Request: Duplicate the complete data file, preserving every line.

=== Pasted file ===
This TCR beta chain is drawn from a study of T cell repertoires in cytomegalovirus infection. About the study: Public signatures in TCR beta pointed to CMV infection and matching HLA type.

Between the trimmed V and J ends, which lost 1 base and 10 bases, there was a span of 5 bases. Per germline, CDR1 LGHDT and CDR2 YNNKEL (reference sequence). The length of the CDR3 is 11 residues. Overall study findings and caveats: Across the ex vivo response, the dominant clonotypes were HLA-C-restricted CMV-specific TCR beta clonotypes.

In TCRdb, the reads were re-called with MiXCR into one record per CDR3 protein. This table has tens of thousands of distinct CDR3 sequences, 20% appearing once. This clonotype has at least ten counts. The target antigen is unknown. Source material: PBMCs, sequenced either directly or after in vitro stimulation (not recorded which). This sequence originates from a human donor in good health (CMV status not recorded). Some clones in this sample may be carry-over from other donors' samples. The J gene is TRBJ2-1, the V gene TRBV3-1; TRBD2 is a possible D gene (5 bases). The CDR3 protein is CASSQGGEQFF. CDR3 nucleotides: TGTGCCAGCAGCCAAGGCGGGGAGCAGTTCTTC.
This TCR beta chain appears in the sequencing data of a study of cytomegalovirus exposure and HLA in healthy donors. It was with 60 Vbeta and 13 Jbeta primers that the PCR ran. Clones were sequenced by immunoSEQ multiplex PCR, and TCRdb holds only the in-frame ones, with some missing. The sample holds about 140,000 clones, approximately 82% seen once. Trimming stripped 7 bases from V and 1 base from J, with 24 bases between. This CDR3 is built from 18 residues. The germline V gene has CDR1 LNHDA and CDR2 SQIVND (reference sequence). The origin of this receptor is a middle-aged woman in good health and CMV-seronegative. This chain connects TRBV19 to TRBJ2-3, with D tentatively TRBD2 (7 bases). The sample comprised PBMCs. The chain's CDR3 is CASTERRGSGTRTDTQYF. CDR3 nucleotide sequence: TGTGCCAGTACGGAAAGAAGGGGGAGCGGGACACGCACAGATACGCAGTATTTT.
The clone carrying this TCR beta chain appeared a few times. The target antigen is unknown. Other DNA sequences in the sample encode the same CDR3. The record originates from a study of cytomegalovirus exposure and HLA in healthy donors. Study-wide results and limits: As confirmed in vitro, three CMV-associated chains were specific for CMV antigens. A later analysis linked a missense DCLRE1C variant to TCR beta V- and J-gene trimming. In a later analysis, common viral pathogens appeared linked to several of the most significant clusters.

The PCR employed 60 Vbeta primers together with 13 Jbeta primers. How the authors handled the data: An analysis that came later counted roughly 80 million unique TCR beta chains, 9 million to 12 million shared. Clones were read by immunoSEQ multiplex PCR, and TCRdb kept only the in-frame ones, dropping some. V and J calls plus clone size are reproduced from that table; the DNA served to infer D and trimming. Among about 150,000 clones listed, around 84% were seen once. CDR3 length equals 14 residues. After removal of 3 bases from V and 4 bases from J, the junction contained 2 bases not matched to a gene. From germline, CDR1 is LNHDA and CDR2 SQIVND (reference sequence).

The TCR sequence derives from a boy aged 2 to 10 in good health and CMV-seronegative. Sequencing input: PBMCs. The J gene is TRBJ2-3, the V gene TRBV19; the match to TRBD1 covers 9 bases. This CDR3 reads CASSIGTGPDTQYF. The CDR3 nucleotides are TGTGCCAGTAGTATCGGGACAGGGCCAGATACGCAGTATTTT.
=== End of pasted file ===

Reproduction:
This TCR beta chain is drawn from a study of T cell repertoires in cytomegalovirus infection. About the study: Public signatures in TCR beta pointed to CMV infection and matching HLA type.

Between the trimmed V and J ends, which lost 1 base and 10 bases, there was a span of 5 bases. Per germline, CDR1 LGHDT and CDR2 YNNKEL (reference sequence). The length of the CDR3 is 11 residues. Overall study findings and caveats: Across the ex vivo response, the dominant clonotypes were HLA-C-restricted CMV-specific TCR beta clonotypes.

In TCRdb, the reads were re-called with MiXCR into one record per CDR3 protein. This table has tens of thousands of distinct CDR3 sequences, 20% appearing once. This clonotype has at least ten counts. The target antigen is unknown. Source material: PBMCs, sequenced either directly or after in vitro stimulation (not recorded which). This sequence originates from a human donor in good health (CMV status not recorded). Some clones in this sample may be carry-over from other donors' samples. The J gene is TRBJ2-1, the V gene TRBV3-1; TRBD2 is a possible D gene (5 bases). The CDR3 protein is CASSQGGEQFF. CDR3 nucleotides: TGTGCCAGCAGCCAAGGCGGGGAGCAGTTCTTC.
This TCR beta chain appears in the sequencing data of a study of cytomegalovirus exposure and HLA in healthy donors. It was with 60 Vbeta and 13 Jbeta primers that the PCR ran. Clones were sequenced by immunoSEQ multiplex PCR, and TCRdb holds only the in-frame ones, with some missing. The sample holds about 140,000 clones, approximately 82% seen once. Trimming stripped 7 bases from V and 1 base from J, with 24 bases between. This CDR3 is built from 18 residues. The germline V gene has CDR1 LNHDA and CDR2 SQIVND (reference sequence). The origin of this receptor is a middle-aged woman in good health and CMV-seronegative. This chain connects TRBV19 to TRBJ2-3, with D tentatively TRBD2 (7 bases). The sample comprised PBMCs. The chain's CDR3 is CASTERRGSGTRTDTQYF. CDR3 nucleotide sequence: TGTGCCAGTACGGAAAGAAGGGGGAGCGGGACACGCACAGATACGCAGTATTTT.
The clone carrying this TCR beta chain appeared a few times. The target antigen is unknown. Other DNA sequences in the sample encode the same CDR3. The record originates from a study of cytomegalovirus exposure and HLA in healthy donors. Study-wide results and limits: As confirmed in vitro, three CMV-associated chains were specific for CMV antigens. A later analysis linked a missense DCLRE1C variant to TCR beta V- and J-gene trimming. In a later analysis, common viral pathogens appeared linked to several of the most significant clusters.

The PCR employed 60 Vbeta primers together with 13 Jbeta primers. How the authors handled the data: An analysis that came later counted roughly 80 million unique TCR beta chains, 9 million to 12 million shared. Clones were read by immunoSEQ multiplex PCR, and TCRdb kept only the in-frame ones, dropping some. V and J calls plus clone size are reproduced from that table; the DNA served to infer D and trimming. Among about 150,000 clones listed, around 84% were seen once. CDR3 length equals 14 residues. After removal of 3 bases from V and 4 bases from J, the junction contained 2 bases not matched to a gene. From germline, CDR1 is LNHDA and CDR2 SQIVND (reference sequence).

The TCR sequence derives from a boy aged 2 to 10 in good health and CMV-seronegative. Sequencing input: PBMCs. The J gene is TRBJ2-3, the V gene TRBV19; the match to TRBD1 covers 9 bases. This CDR3 reads CASSIGTGPDTQYF. The CDR3 nucleotides are TGTGCCAGTAGTATCGGGACAGGGCCAGATACGCAGTATTTT.